“Light Body Clock Starter” opens the album and sets the tone. It's lovely, but unsettling. The swirling sounds could engulf you, or at the least, hypnotize you. The pace picks up considerably in the next few tracks, but it never speeds up to anything really danceable. Mostly, Darkstar use the surely huge array of production tools at their disposal to create weirdly pretty and disjointed landscapes.
Somber piano and hymn-like vocals on “A Day's Pay For A Day's Work” are accompanied by a rhythm that sounds created from samples of a war movie battle scene. And speaking of samples, it's hard to put a finger on what you're hearing in “Amplified Ease,” but the off kilter feeling you get from the clattering, ringing rhythms and vocals that can't maintain a steady volume or even hold still in the headphone space is pretty delightful. “Hold Me Down” acts as the grand finale, closing out the album with 7+ minutes of electronic fluttering, bleeping, fizzing, twinkling and droning. It's even more mesmerizing than the opener.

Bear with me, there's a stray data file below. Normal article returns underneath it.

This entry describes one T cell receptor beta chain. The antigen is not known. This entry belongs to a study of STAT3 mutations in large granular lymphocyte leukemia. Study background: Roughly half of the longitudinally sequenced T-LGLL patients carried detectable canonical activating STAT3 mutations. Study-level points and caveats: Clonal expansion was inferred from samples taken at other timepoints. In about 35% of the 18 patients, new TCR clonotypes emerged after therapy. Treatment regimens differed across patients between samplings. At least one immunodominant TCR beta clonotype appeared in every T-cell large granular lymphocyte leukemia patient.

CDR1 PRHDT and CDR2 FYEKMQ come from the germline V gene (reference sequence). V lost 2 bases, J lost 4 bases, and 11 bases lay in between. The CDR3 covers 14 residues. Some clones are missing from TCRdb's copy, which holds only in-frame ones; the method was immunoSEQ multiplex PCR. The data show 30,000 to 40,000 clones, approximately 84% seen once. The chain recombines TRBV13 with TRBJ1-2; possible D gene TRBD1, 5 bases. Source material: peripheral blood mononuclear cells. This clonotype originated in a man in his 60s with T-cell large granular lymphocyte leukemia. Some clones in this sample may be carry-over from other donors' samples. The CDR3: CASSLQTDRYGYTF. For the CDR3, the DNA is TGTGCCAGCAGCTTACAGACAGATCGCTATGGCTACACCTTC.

The temptation while listening to News From Nowhere is to sort of sink in or drift off -- and if you feel like it, go for it -- but it also rewards a close listen. Synth-laden music has been very in-your-face lately, and Darkstar went a quieter route to get in your head.